The commonly accepted benefits of yoga are numerous. It’s thought to improve flexibility, reduce stress, improve posture, build muscle strength, increase focus, enhance mood, improve balance – the list goes on and on. Yoga is often also associated with an overall healthy lifestyle that involves eating nutritious foods in smaller portions. In addition, some practitioners adopt the more spiritual and meditative elements of yoga, which allow them to experience stress relief, relaxation and an overall piece of mind. Despite all these benefits, however, yoga does have its naysayers. People who criticize yoga often state that its effects are exaggerated and that it’s not exactly “exercise.” Indeed, yoga programs don’t always have the aerobic elements that are essential for achieving certain health goals such as weight loss. Now, however, a new study suggests that yoga could be just as effective as aerobic exercise when it comes to heart health.
Yoga Has the Same Benefits as Biking or Walking
The new study, published in the European Journal of Preventative Cardiology, involved a meta-analysis of 32 randomized and controlled trials. A meta-analysis means that researchers examined findings from several other studies rather than conducting new research. The total number of people studied totaled 2,768, and the average age of each participant was 50. When compared to control groups that did not exercise, yoga practitioners were found to have significant health improvements. They included:
- Lower body weight – yoga practitioners weighed an average 2.32 kg (5.11 lbs) less
- Lower heart rate – people who did yoga had 5.27 fewer beats per minute on average
- Lower systolic and diastolic blood pressure
- Lower LDL, HDL and total cholesterol levels
- Lower triglyceride levels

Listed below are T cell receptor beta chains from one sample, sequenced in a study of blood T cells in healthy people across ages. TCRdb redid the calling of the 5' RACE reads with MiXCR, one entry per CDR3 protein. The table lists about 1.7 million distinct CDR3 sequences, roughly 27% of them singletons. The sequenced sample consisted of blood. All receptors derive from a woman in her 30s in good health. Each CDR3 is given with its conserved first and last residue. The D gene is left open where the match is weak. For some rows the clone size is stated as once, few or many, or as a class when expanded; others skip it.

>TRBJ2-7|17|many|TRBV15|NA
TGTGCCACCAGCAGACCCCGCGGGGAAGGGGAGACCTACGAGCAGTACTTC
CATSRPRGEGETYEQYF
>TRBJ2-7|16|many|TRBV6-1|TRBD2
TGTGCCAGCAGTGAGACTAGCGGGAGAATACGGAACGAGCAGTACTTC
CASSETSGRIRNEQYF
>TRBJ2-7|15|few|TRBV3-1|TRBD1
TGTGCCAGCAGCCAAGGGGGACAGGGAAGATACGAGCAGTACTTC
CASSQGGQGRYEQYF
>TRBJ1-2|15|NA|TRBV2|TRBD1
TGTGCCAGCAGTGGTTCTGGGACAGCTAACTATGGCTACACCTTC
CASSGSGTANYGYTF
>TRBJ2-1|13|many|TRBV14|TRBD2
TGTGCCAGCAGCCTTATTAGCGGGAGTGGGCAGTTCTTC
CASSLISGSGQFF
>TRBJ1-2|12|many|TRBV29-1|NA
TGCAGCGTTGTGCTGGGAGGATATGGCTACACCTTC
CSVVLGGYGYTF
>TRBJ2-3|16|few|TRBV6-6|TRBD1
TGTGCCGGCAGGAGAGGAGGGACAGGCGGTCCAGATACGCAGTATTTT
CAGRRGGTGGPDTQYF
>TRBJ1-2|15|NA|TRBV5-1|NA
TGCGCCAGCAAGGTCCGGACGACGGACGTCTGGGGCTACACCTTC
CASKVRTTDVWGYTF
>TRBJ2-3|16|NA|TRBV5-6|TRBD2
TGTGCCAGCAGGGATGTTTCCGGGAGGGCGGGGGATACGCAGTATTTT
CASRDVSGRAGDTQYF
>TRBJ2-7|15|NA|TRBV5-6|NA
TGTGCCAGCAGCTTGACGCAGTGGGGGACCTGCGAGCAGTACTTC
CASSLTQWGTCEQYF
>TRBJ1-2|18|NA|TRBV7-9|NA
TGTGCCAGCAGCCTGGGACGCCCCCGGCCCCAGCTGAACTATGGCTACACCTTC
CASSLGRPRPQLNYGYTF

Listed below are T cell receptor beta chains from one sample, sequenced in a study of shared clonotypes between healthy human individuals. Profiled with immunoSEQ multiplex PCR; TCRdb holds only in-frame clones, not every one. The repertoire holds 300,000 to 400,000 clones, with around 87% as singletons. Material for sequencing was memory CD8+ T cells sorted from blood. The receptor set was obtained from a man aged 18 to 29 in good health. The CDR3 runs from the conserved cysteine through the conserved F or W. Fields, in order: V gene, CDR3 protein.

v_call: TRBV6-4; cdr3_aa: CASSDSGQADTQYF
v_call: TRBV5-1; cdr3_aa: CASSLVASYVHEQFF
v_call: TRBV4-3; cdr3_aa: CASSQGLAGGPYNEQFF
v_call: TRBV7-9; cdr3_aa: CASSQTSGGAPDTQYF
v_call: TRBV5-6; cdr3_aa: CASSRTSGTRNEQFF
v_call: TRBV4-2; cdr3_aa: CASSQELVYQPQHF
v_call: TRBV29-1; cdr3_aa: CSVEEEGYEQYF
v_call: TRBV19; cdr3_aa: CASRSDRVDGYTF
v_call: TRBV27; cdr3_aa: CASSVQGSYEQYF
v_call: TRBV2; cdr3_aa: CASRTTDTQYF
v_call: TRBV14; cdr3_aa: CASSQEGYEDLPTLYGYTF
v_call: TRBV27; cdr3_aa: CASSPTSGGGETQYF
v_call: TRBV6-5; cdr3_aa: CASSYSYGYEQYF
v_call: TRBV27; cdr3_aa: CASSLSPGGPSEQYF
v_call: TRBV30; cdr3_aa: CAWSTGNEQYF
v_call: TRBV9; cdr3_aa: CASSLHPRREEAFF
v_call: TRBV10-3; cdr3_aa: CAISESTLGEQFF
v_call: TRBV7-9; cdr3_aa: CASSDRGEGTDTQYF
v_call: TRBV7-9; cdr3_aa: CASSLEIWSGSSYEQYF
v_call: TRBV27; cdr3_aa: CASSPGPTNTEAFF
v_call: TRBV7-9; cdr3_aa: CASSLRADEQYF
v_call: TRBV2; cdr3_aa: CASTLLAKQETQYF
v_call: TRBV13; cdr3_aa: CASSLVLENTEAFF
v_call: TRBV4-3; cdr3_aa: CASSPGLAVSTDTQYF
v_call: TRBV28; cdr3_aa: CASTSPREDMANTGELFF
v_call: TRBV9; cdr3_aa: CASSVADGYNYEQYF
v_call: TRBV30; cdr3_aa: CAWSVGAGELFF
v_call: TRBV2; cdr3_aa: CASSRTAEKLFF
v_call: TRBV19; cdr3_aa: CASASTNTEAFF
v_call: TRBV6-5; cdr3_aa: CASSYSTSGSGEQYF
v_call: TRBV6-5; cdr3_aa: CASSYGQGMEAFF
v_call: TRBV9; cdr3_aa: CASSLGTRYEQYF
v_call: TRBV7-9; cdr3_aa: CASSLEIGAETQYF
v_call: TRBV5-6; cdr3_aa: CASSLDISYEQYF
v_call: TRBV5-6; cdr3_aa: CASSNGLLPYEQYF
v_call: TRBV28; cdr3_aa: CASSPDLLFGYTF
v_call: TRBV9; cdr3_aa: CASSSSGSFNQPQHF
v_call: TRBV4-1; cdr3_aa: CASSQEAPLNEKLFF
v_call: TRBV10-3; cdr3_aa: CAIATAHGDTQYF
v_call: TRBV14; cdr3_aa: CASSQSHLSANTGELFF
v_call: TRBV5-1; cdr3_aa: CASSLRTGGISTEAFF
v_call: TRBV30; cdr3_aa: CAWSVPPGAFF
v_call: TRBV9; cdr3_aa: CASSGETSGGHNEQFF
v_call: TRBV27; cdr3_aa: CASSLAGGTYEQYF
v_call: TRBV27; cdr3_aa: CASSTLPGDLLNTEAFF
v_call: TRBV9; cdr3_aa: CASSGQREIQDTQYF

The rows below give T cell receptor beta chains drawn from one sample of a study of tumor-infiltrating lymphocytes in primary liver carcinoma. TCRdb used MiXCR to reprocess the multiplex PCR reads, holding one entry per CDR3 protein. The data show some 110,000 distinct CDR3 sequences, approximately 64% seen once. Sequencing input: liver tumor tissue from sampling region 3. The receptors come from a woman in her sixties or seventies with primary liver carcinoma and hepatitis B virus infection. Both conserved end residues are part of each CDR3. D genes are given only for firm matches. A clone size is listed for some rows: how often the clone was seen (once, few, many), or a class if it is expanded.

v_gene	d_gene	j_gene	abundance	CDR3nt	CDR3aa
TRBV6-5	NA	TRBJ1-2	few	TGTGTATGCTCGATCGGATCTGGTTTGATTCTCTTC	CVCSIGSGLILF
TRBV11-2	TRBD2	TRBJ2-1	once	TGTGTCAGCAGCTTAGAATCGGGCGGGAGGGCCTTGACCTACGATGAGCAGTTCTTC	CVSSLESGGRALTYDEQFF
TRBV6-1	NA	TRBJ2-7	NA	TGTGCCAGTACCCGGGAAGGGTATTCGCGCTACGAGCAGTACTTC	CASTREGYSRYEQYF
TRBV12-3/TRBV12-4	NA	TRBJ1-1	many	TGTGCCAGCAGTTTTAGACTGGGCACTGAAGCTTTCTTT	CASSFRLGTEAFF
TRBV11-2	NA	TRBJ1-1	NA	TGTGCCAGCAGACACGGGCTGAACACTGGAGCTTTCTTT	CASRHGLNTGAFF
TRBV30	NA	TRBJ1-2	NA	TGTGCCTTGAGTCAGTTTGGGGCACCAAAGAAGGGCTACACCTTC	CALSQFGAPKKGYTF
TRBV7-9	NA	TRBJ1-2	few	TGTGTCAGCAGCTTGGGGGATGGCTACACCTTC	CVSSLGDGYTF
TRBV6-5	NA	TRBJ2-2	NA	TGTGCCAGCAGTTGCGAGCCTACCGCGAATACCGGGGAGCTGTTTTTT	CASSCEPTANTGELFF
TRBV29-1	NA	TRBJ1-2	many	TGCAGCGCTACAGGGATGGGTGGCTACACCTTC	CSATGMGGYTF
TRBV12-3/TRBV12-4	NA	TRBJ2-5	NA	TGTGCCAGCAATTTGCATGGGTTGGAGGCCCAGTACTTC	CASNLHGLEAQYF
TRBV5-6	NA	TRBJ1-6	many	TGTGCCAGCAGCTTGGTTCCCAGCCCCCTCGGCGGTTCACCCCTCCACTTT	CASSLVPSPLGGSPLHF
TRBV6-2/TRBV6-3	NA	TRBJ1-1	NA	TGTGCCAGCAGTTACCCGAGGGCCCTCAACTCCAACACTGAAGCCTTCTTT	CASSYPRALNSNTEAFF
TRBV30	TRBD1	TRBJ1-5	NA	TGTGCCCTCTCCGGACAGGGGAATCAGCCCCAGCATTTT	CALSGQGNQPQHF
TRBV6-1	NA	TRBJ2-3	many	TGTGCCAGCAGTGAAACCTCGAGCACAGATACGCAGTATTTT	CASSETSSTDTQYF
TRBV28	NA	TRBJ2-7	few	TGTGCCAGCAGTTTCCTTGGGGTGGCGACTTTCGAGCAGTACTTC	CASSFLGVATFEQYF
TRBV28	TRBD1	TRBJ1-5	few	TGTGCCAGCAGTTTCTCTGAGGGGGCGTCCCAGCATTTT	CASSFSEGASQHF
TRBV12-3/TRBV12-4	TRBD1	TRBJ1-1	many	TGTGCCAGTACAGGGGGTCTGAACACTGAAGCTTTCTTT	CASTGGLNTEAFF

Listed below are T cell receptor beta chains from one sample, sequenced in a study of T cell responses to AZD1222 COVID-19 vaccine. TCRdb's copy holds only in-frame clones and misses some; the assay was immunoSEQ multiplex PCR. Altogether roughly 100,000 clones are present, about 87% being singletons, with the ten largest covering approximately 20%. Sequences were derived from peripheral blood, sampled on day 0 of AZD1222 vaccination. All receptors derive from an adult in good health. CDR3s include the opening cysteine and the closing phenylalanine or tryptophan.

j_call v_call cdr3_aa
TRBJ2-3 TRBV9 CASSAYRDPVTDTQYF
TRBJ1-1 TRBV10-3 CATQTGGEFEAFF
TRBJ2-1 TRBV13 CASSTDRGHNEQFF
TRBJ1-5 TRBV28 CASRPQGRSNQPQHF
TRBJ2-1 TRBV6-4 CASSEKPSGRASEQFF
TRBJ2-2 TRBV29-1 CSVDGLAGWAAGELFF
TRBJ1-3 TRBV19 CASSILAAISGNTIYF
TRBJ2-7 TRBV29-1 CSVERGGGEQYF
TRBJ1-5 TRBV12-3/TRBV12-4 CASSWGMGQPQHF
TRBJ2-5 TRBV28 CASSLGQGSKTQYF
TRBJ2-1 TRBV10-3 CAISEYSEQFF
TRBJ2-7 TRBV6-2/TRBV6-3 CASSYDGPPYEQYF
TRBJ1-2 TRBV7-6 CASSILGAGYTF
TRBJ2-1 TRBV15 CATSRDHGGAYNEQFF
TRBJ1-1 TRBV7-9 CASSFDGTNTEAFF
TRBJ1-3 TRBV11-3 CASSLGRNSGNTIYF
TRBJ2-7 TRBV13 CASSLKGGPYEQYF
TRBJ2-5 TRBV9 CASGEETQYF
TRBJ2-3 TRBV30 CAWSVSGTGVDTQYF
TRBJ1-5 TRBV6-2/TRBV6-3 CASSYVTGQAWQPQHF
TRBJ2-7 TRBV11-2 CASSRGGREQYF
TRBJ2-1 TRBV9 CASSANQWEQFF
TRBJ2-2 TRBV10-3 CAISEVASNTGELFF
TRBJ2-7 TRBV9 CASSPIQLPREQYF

High blood pressure, heart rate and cholesterol levels are serious risk factors for heart disease, which is the leading cause of death for both women and men in America. Around 600,000 people die in the U.S. each year due to heart disease – that’s about one in every four deaths. When it comes to reducing the risks of heart disease, this study suggests that yoga is no less effective than moderate walking or biking.
How Is It Possible?
If yoga programs involve mostly stretching without much aerobic movement, how can it be providing weight loss and heart benefits? Researchers have several theories. First of all, working different muscle groups while focusing on breathing can bring increased amounts of oxygen into the body, which can in turn lead to lower blood pressure. Also, one of the main benefits of yoga is stress relief. It’s thought that stress can lead to high blood pressure, physical inactivity, high cholesterol, smoking and overeating – all of which increase the chances of getting heart disease. So, the relaxation and meditation sought while doing yoga could play a large part in reducing these risk factors. In other words, yoga can improve emotional health and emotional health can improve physical health.
Benefits of Yoga: The Bottom Line
Researchers admit that the study is limited due to relatively small sample sizes and the varying nature of the different studies examined. However, the study does make the landmark suggestion that yoga must be considered exercise rather than just a vaguely spiritual routine involving different body poses. At the very least, doing yoga is better than getting no exercise at all.